After we buried my dad I received a small inheritance, and that’s when things started really happening around here on this building.
I built the scaffolding right in the middle of the barn, the whole way up to get inside the cupola, way up on top, started doin’ all the insulation and wiring in the high, high ceiling. I was up here by myself, and it was strange, because it seemed like since forever, in the summertime, my dad was always here. It was a funny, odd, lonely kind of deal because everywhere I turned, it seemed like my dad shoulda been there.
That summer I was here by myself; there wasn’t any other relative at the farm. So I just worked and worked and worked. There were many nights spent on the scaffolding with a case of Rolling Rock and lots of loud rock ‘n’ roll music. I’d fall asleep maybe 3 AM with the Allman Brothers blasting, wake up at 5, and just go right back to work.
It was still rough—still no plumbing hooked up, just outdoor latrines. I had sorta been campin’ out, livin’ in the barn, but showering at the family farmhouse across the road. When wintertime came I moved up to the farmhouse and I can remember distinctly there was satellite TV, and the whole Y2K thing was looming. So on New Years Eve, right about midnight, I called my sister in Boston. And it was cold—snowin’, snowin’, snowin’—and there were all kinds of frozen pears on the ground from the pear tree. Eight, nine, ten deer were standin’ out in the snow eating pears, right in the farmhouse driveway, as I was talkin’ to my sister, wishing her a happy new year and laughing at all the goofy-ass ceremonies all over the world.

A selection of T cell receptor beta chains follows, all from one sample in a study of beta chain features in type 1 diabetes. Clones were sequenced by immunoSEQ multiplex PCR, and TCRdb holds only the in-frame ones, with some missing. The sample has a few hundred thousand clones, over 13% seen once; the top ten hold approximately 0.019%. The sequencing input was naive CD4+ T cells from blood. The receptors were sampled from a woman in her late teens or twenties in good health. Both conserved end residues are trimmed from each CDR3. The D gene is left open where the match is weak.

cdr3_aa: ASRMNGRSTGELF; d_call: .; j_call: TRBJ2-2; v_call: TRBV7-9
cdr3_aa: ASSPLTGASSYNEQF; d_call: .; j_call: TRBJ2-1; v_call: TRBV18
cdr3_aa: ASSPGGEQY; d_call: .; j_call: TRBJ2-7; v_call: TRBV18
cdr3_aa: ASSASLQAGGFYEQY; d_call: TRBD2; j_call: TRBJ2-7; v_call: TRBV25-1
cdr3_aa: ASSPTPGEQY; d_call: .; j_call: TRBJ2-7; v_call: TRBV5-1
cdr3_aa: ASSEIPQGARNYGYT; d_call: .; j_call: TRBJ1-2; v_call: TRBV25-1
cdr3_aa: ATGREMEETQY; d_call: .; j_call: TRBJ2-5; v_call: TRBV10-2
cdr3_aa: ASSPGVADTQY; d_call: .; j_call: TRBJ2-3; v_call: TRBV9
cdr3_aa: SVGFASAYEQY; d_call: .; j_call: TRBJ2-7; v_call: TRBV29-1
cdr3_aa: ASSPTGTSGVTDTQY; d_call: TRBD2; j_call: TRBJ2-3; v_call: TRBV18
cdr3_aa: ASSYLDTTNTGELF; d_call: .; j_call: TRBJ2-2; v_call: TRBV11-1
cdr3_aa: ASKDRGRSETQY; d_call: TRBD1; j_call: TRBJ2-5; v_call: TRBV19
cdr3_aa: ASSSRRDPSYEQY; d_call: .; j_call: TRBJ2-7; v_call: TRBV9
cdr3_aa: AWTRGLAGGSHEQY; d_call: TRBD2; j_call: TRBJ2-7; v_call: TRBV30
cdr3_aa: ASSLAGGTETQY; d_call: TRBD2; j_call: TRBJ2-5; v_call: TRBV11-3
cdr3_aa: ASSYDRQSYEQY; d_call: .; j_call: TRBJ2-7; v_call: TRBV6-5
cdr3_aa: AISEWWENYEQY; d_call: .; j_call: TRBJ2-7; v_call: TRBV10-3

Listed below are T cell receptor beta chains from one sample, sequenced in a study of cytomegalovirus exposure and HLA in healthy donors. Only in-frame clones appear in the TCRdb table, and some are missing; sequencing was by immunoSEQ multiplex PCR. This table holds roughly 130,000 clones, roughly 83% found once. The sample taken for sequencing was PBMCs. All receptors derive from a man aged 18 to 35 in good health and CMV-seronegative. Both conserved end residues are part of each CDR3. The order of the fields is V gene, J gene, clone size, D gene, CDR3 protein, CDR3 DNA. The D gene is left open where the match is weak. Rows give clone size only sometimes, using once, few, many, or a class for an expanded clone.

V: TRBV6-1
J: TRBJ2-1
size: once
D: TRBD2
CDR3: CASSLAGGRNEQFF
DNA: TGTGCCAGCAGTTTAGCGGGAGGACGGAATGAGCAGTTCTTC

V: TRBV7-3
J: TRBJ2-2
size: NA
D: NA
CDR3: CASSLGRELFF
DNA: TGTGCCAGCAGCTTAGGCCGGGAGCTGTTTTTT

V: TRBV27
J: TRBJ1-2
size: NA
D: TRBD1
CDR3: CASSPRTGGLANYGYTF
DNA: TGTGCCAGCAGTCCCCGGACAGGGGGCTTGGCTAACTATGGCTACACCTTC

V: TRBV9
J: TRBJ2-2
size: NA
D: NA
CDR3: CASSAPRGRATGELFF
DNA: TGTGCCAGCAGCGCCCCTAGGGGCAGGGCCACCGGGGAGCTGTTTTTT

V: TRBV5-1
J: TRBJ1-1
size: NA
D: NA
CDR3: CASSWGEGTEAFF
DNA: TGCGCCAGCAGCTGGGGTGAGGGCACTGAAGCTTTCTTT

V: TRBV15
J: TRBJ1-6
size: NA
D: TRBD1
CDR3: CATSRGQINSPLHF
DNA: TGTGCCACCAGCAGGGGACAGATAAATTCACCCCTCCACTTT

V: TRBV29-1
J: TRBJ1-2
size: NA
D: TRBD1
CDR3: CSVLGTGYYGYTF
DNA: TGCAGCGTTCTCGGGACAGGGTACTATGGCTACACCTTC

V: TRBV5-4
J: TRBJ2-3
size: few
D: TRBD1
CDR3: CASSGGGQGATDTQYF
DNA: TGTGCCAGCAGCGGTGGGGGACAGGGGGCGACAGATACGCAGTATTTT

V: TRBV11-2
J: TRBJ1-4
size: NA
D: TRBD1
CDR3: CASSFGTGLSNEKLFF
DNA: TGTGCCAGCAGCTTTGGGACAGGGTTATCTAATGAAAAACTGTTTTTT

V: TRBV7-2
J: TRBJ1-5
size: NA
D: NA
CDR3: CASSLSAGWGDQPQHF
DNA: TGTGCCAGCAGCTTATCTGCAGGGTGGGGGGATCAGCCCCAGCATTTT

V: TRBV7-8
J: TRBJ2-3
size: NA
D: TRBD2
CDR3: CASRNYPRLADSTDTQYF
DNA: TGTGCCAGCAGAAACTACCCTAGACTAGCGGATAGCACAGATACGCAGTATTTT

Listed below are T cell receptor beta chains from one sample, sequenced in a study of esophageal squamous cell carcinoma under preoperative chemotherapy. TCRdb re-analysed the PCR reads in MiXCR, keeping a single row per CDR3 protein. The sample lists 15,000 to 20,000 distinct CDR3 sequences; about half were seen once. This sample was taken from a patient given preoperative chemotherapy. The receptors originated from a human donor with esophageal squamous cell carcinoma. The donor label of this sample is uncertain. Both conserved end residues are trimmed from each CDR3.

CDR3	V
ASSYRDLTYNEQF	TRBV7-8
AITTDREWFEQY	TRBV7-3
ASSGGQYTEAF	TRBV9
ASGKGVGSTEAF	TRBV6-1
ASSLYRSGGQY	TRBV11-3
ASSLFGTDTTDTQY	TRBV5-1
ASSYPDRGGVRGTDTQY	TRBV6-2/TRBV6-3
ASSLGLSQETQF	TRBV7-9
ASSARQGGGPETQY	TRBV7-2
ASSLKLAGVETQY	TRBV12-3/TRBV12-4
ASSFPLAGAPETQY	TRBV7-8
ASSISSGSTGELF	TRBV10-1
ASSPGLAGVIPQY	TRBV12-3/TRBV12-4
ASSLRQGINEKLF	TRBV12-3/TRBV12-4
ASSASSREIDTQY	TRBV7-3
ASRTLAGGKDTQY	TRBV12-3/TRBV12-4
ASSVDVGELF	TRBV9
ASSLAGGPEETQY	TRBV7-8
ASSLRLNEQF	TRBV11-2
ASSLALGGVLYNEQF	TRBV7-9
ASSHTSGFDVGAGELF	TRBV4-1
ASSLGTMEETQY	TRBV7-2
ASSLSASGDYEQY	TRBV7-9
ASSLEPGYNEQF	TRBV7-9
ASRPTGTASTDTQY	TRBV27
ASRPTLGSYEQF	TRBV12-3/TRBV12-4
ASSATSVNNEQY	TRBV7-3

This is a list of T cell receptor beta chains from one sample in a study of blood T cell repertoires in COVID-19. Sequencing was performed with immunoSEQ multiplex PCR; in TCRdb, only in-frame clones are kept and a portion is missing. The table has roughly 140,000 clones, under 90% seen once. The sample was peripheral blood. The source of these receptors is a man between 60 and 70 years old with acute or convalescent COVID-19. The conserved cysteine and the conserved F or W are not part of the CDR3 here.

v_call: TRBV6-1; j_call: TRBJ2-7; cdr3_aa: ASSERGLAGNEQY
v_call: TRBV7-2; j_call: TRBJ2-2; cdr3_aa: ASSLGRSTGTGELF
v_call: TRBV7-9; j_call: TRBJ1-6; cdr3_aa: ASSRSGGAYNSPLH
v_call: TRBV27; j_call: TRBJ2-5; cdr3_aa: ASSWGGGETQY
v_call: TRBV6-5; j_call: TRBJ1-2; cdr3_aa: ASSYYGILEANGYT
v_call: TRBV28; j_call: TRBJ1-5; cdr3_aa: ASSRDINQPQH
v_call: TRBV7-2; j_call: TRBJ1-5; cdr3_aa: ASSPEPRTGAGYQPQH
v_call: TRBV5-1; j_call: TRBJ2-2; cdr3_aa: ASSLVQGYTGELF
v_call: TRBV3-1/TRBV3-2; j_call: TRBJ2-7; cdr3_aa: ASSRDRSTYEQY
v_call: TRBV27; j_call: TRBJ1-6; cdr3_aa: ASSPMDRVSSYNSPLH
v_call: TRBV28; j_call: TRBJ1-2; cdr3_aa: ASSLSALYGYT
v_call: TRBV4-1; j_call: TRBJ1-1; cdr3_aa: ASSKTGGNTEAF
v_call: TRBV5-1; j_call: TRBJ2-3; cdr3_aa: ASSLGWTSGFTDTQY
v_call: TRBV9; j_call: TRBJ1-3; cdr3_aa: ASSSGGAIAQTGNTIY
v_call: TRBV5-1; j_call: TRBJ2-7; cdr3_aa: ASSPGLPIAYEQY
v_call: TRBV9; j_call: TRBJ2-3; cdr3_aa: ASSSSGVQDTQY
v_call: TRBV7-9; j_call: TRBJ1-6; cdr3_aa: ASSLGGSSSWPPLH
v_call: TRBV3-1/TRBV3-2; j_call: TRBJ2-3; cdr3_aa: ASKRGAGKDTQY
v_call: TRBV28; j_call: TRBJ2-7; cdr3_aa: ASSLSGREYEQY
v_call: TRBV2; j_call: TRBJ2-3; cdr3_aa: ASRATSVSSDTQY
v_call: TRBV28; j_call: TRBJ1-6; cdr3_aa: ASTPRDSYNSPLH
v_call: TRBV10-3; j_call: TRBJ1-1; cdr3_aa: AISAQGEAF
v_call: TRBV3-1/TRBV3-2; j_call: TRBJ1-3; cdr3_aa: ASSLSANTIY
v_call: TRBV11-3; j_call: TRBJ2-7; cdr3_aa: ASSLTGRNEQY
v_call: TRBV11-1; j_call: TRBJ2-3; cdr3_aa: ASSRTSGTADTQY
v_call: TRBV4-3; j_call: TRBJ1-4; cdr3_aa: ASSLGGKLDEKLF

Along about February or March, my friends Cynthia and Jeri in Atlantic City called to ask if I’d come down and refinish the hardwood floors of their new house, and paint, and do a bunch of work before they moved in. I was ready to get the hell outta the cold so I said sure. I went down there, and in the process of working on their house, while driving around in the evenings, I found this decrepit, fallin’-down cottage, piece-of-junk house that was a block and a half from the beach. I put in a real low-ball offer, $20-30,000 below what they were askin.’ And they went for it. And I got it.